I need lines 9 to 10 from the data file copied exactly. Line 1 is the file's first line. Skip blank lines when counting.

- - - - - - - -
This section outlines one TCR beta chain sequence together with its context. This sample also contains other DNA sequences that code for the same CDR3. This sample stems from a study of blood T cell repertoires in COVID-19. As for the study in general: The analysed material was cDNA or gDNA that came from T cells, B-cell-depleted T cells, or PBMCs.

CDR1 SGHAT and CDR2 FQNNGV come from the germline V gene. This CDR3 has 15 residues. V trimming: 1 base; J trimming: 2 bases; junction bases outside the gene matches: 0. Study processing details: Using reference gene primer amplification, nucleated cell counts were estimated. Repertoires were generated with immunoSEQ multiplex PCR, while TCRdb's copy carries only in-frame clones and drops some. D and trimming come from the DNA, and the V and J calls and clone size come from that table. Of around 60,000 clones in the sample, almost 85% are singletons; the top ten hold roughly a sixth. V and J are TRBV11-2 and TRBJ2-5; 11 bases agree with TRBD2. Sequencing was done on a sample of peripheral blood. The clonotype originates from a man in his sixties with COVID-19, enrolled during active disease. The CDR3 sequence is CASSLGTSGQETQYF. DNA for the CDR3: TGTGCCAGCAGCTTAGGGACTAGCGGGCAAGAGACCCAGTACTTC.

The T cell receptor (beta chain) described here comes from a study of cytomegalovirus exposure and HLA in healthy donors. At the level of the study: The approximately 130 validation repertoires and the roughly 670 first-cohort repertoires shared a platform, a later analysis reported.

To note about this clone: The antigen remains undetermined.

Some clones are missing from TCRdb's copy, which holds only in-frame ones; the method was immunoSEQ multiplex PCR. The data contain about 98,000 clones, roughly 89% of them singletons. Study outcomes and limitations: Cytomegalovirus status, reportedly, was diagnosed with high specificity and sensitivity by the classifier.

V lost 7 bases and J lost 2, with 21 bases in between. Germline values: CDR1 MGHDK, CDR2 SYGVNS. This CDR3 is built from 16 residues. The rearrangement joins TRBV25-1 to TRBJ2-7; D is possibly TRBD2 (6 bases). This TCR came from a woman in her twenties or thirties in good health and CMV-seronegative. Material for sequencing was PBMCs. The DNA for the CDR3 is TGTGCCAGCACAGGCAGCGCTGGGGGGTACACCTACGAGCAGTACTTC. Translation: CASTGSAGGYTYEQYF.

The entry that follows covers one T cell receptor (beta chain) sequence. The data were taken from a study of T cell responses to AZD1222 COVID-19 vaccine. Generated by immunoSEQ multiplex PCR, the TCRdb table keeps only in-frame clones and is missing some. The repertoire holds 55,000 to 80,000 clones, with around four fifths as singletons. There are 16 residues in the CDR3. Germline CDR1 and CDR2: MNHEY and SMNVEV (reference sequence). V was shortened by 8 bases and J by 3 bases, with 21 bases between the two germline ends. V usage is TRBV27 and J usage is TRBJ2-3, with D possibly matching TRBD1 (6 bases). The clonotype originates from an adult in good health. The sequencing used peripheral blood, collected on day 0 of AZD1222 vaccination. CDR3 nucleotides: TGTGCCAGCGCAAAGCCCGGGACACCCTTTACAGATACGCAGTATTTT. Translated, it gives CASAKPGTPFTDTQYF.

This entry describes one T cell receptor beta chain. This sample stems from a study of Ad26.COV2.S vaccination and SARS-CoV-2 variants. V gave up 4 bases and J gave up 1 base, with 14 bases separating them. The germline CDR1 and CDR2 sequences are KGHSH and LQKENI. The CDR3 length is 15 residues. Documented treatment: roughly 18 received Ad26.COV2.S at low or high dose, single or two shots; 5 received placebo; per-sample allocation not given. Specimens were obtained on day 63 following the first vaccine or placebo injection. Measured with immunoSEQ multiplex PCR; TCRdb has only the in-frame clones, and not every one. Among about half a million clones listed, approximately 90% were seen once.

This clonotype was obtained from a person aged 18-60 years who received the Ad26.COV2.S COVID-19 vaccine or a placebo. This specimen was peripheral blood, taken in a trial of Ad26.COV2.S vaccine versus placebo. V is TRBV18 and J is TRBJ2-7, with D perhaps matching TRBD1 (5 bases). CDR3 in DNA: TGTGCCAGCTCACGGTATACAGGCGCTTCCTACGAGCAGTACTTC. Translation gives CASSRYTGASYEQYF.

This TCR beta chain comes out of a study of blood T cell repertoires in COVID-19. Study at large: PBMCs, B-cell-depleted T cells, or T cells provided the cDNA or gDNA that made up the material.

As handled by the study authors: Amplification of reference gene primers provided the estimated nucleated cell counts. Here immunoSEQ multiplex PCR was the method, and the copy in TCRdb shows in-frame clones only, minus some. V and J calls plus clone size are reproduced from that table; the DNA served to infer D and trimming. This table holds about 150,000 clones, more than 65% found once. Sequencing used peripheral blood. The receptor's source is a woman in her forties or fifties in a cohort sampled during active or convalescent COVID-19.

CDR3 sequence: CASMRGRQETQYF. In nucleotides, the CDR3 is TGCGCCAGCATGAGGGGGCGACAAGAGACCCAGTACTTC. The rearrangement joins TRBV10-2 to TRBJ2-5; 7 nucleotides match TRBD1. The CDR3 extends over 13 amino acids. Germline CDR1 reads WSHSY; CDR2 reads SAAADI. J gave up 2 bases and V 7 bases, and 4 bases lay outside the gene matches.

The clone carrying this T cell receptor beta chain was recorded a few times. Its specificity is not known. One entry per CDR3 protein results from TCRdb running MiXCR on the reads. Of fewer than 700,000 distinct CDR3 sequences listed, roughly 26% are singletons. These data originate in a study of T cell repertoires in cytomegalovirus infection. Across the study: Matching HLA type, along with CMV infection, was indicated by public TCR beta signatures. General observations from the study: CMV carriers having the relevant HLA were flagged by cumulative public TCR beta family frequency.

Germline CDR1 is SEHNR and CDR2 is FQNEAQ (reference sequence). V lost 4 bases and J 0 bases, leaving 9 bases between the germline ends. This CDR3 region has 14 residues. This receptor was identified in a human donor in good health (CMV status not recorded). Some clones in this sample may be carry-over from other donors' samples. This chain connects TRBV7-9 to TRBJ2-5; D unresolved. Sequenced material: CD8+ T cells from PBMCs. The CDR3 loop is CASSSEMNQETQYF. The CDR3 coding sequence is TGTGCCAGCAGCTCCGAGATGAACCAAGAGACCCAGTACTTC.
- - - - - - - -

This clonotype was obtained from a person aged 18-60 years who received the Ad26.COV2.S COVID-19 vaccine or a placebo. This specimen was peripheral blood, taken in a trial of Ad26.COV2.S vaccine versus placebo. V is TRBV18 and J is TRBJ2-7, with D perhaps matching TRBD1 (5 bases). CDR3 in DNA: TGTGCCAGCTCACGGTATACAGGCGCTTCCTACGAGCAGTACTTC. Translation gives CASSRYTGASYEQYF.

This TCR beta chain comes out of a study of blood T cell repertoires in COVID-19. Study at large: PBMCs, B-cell-depleted T cells, or T cells provided the cDNA or gDNA that made up the material.